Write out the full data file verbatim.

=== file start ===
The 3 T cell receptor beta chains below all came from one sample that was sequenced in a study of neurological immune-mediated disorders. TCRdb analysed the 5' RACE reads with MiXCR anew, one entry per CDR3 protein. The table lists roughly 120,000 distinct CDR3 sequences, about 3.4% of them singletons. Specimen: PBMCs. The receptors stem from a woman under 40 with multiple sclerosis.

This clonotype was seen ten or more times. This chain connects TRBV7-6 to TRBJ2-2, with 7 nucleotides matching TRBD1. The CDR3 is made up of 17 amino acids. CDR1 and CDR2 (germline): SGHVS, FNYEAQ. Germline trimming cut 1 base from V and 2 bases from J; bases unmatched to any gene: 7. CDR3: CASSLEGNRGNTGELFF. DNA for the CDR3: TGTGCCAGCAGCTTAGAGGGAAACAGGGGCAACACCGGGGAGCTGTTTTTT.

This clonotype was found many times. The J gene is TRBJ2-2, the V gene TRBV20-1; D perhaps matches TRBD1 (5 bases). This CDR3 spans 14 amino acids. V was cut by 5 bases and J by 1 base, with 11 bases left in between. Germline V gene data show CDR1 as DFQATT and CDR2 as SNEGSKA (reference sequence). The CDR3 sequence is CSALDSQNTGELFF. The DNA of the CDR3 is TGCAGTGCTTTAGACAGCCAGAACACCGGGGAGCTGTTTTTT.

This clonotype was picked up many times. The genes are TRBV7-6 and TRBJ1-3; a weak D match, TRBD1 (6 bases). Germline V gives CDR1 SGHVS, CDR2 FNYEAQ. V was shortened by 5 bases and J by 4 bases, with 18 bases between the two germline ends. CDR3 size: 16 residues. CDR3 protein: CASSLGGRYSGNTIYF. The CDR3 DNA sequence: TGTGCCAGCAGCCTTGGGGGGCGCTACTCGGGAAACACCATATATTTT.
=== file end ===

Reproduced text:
The 3 T cell receptor beta chains below all came from one sample that was sequenced in a study of neurological immune-mediated disorders. TCRdb analysed the 5' RACE reads with MiXCR anew, one entry per CDR3 protein. The table lists roughly 120,000 distinct CDR3 sequences, about 3.4% of them singletons. Specimen: PBMCs. The receptors stem from a woman under 40 with multiple sclerosis.

This clonotype was seen ten or more times. This chain connects TRBV7-6 to TRBJ2-2, with 7 nucleotides matching TRBD1. The CDR3 is made up of 17 amino acids. CDR1 and CDR2 (germline): SGHVS, FNYEAQ. Germline trimming cut 1 base from V and 2 bases from J; bases unmatched to any gene: 7. CDR3: CASSLEGNRGNTGELFF. DNA for the CDR3: TGTGCCAGCAGCTTAGAGGGAAACAGGGGCAACACCGGGGAGCTGTTTTTT.

This clonotype was found many times. The J gene is TRBJ2-2, the V gene TRBV20-1; D perhaps matches TRBD1 (5 bases). This CDR3 spans 14 amino acids. V was cut by 5 bases and J by 1 base, with 11 bases left in between. Germline V gene data show CDR1 as DFQATT and CDR2 as SNEGSKA (reference sequence). The CDR3 sequence is CSALDSQNTGELFF. The DNA of the CDR3 is TGCAGTGCTTTAGACAGCCAGAACACCGGGGAGCTGTTTTTT.

This clonotype was picked up many times. The genes are TRBV7-6 and TRBJ1-3; a weak D match, TRBD1 (6 bases). Germline V gives CDR1 SGHVS, CDR2 FNYEAQ. V was shortened by 5 bases and J by 4 bases, with 18 bases between the two germline ends. CDR3 size: 16 residues. CDR3 protein: CASSLGGRYSGNTIYF. The CDR3 DNA sequence: TGTGCCAGCAGCCTTGGGGGGCGCTACTCGGGAAACACCATATATTTT.